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Quiz Time

I had for a bit thought about blogging about quiet, but the day has been long with work and a bad eye (doctor’s appointment tomorrow), so I will take the suggestion of a quiz from the main A-Z blog.

For my ‘quiz,’ I’ll do some very unscientific marketing research. Feel free to answer these questions in the comments or on your own blog (although please comment with a link to your entry).

First, when you read fiction, do you read from the genres of westerns, action, fantasy, or science-fiction and, if so, which? If not, what are your major genres?

Second, if you read fantasy, what sort is your primary sub-genre? I’m talking here of things like epic fantasy, magical realism, urban fantasy, swords-and-sorcery, and so on.

Third, if you read science-fiction, what is your favorite sub-genre?

Fourth, what is your favorite length of fiction? Do you like short fiction ( < 17,500 words), novellas ( 17,500-40,000 words), pulp-era through the 70s novels (40,000-70,000 words), modern-era novels (70,000-140,000 words), or long novels (140,000 words plus). The novel categories are rough and my own formulation.


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2 Comments

  1. I didn’t know there would be a quiz. I just started reading Louis L’amour Westerns which I love but have not read much more in the genre. I don’t read much fantasy. The only fantasy I have read in the past 10 years is rereading all the Chronices of Narnia each year and I finally read that Madeline L’Engle book a few years ago right before the movie came out. I read some detective fiction and some historical fiction .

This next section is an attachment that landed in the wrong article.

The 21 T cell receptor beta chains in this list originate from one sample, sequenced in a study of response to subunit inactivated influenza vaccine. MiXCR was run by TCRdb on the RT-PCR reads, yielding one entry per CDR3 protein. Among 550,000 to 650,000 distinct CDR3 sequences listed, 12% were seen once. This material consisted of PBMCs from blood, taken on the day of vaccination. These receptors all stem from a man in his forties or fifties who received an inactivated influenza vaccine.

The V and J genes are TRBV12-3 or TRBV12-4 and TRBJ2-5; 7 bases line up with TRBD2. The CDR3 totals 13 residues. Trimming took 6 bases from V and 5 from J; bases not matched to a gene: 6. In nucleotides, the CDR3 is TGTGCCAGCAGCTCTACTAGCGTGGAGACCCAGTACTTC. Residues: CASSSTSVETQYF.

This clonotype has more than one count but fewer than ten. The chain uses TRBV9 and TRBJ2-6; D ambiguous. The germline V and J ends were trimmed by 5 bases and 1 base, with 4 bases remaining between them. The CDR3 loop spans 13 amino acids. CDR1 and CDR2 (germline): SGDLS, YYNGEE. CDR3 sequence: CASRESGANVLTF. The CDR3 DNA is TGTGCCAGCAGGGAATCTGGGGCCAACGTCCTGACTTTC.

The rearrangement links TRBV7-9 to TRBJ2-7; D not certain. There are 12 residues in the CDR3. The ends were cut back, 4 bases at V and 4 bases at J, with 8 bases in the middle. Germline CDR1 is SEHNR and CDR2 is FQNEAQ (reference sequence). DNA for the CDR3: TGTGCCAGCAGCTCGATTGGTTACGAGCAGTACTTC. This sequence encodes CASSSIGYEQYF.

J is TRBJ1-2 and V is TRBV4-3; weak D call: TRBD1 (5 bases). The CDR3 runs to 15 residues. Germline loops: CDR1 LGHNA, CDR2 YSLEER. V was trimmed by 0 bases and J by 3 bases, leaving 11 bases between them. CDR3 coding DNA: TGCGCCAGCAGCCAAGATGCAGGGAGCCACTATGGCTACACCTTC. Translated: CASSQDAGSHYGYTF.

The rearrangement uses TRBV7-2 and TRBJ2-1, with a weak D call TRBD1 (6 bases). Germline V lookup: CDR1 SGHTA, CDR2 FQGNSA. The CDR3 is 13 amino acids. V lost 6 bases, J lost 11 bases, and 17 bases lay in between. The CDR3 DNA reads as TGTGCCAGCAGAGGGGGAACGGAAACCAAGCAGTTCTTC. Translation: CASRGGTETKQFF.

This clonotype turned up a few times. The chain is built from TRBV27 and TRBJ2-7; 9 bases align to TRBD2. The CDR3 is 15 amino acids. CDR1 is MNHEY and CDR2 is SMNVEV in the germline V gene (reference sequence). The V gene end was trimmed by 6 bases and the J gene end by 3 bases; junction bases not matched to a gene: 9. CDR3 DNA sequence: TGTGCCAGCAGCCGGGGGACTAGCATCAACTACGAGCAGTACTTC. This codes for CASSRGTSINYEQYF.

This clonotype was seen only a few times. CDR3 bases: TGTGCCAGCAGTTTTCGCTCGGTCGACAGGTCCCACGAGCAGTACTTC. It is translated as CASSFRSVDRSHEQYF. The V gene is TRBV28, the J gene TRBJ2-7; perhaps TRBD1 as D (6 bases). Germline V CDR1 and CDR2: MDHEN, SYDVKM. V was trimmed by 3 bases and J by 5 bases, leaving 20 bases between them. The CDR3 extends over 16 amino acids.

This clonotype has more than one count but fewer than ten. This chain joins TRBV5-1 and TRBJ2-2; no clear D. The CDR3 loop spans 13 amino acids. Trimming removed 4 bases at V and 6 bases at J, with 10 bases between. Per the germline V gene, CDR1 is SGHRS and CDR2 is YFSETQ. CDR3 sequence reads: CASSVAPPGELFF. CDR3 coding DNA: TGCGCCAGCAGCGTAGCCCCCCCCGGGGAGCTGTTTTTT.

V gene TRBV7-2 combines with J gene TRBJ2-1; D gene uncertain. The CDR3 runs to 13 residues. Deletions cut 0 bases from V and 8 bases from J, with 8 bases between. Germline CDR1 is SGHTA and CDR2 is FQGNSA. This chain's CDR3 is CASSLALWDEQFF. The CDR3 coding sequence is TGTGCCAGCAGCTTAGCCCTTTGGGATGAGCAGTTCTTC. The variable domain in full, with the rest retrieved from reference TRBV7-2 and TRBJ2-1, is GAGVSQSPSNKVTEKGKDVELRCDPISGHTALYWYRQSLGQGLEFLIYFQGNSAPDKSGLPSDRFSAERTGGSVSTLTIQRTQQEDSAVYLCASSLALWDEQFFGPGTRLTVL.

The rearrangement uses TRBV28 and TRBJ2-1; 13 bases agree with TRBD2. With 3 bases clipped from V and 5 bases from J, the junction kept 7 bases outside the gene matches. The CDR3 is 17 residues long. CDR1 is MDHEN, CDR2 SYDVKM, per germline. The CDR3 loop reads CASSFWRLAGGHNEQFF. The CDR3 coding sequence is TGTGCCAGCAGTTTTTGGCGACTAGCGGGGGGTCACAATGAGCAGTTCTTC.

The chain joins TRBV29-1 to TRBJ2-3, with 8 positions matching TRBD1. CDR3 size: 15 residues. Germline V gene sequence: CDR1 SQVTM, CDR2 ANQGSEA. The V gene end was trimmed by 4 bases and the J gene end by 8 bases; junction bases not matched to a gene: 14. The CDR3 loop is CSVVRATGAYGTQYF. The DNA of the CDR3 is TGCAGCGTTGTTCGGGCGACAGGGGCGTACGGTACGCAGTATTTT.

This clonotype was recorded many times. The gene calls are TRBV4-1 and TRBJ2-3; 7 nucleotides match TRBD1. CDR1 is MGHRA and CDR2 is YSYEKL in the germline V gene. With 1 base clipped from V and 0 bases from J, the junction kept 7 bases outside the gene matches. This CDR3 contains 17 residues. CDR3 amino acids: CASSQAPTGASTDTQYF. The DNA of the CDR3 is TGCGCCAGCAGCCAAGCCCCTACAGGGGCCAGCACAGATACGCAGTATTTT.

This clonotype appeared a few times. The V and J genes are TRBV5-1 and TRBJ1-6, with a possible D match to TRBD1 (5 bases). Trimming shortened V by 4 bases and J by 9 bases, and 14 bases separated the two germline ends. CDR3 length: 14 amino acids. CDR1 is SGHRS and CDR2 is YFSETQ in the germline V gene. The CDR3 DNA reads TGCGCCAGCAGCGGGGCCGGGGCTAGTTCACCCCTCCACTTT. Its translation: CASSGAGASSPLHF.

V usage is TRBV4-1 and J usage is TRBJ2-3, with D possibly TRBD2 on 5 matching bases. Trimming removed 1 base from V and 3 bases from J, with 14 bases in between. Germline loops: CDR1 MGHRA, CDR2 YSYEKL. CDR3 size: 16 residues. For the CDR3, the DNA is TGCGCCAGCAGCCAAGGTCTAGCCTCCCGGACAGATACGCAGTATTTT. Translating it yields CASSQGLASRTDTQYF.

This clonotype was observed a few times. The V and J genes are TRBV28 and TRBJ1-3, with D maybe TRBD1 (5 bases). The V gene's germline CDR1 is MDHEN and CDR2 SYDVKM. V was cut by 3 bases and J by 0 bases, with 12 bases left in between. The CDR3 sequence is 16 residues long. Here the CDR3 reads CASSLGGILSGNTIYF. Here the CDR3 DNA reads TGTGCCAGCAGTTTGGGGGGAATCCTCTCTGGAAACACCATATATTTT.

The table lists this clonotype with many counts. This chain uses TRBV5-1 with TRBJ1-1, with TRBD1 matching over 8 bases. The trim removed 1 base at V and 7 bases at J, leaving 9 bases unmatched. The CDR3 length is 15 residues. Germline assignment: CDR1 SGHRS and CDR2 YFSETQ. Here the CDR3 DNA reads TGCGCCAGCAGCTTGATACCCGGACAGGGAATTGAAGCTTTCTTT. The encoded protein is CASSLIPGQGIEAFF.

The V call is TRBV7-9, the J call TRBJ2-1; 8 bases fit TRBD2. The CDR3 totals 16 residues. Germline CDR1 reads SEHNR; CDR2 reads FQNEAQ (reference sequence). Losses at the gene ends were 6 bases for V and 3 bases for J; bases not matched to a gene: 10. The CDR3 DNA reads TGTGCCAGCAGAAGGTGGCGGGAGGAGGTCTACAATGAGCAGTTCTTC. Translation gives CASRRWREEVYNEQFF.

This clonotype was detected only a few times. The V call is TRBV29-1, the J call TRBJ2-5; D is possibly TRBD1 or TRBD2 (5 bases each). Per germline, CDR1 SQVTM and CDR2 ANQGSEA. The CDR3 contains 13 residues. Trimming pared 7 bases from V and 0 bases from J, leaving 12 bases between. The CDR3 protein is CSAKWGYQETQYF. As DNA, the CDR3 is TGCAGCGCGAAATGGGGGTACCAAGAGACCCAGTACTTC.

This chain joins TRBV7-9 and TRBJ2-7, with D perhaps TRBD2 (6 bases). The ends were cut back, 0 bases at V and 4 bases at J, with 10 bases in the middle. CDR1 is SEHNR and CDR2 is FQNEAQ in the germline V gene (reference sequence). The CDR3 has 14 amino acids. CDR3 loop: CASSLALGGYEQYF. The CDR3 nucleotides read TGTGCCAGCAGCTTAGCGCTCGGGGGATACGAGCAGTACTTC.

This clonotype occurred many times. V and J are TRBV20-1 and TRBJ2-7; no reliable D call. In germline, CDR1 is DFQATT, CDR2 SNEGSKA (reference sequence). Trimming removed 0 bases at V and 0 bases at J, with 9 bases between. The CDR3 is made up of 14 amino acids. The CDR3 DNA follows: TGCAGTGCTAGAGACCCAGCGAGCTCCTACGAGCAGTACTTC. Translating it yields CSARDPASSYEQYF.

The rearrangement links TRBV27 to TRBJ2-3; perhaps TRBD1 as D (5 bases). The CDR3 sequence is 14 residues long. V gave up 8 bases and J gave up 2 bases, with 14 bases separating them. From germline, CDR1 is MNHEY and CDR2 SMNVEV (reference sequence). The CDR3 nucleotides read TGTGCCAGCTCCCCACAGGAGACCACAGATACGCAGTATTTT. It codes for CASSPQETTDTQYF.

2. TRX TRX

    > Westerns

    Not my thing. I’ve read some, and admittedly some of those were quite good, but I’m not particularly attracted to the era/backstory/genre.

    > Fantasy

    What I liked tended to be proto-urban-fantasy: Lord Darcy, Harold Shea, Amber, that sort of thing. But what flies as “urban fantasy” now is nothing I care to read.

    > science fiction

    I like Campbellian “hard SF” more than “social SF”, and I mostly despise “New Wave” and its imitators. Of the sub-genres, alternate universe stuff has always been my favorite, starting with Laumer’s “Worlds of the Imperium” and Bulmer’s “The Key to Irunium”, both of which I first read when my age only had a single digit. Alternate universe stories have always been scarce in the SF genre; I suspect good ones are harder to write than it might look.

    > favorite length

    Whatever it takes to finish the story. No, seriously. Some of my favorite novels would be novellas by modern standards; Bester’s “The Stars My Destination” for example. Some novels were so long they were printed as trilogies or tetralogies; not series, but essentially one book printed in pieces, like Meredith’s Timeliners or Zelazny’s Amber Cycle.

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